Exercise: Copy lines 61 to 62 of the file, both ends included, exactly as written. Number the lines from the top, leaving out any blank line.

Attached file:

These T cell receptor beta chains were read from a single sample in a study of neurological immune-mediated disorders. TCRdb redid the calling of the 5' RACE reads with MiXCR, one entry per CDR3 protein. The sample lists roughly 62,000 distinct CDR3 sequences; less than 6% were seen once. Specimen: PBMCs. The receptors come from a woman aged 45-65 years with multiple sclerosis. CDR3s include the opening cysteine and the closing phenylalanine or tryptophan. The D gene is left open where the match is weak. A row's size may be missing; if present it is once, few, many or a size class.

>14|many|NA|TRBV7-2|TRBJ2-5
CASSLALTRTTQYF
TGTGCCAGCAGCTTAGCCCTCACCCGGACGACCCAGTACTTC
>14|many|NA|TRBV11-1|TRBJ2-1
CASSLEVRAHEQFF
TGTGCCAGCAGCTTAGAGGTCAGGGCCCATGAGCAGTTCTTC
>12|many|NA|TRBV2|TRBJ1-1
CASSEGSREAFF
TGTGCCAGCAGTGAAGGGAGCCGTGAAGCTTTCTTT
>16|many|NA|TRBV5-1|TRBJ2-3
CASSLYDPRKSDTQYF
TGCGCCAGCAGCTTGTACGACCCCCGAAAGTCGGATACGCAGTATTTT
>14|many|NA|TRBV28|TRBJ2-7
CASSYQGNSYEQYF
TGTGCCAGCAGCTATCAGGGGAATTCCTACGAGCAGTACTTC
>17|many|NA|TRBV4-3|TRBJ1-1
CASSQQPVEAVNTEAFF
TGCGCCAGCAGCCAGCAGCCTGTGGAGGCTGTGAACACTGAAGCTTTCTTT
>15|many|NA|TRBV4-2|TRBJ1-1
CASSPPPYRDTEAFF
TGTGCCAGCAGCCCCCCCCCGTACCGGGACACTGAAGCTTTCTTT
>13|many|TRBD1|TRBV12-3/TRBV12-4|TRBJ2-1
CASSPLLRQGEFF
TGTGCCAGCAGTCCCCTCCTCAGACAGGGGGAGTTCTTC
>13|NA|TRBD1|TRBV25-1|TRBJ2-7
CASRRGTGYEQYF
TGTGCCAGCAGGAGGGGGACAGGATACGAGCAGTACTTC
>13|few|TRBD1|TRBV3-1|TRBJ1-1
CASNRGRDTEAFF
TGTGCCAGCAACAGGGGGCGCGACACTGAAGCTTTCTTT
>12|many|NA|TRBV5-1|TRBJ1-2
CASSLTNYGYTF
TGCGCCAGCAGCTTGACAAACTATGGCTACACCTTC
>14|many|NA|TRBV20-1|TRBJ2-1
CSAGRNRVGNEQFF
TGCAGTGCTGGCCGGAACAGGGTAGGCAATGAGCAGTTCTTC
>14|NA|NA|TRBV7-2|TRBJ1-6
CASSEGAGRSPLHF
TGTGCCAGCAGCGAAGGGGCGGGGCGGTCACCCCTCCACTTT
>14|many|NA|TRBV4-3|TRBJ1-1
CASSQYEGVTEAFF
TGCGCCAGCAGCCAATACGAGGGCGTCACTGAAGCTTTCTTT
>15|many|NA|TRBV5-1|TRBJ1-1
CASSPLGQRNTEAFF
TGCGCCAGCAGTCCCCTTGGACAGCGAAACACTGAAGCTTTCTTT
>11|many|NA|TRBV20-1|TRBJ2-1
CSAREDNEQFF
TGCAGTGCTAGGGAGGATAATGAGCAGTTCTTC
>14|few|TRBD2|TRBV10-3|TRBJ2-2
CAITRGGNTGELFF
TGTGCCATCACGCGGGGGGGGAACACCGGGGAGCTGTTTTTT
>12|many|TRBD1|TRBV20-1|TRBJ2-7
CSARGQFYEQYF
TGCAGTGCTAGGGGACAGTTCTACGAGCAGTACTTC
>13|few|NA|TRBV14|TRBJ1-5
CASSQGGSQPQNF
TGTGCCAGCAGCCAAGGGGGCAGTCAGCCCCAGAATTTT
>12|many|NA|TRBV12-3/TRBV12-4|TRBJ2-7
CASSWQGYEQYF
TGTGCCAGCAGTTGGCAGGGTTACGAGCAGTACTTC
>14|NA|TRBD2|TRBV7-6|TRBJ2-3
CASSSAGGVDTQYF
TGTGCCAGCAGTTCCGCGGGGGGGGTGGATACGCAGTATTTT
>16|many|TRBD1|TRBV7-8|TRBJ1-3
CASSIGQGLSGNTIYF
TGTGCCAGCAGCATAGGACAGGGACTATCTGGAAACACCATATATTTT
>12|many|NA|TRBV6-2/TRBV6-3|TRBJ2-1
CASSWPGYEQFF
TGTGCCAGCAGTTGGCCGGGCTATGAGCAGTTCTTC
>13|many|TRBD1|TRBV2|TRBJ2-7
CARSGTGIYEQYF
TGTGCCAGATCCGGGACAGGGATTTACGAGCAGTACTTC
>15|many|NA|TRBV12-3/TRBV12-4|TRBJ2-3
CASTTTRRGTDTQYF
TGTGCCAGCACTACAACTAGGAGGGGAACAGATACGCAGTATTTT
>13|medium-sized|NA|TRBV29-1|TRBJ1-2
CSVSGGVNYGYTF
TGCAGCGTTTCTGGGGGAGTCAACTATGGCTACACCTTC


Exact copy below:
TGTGCCAGCAGTTGGCAGGGTTACGAGCAGTACTTC
>14|NA|TRBD2|TRBV7-6|TRBJ2-3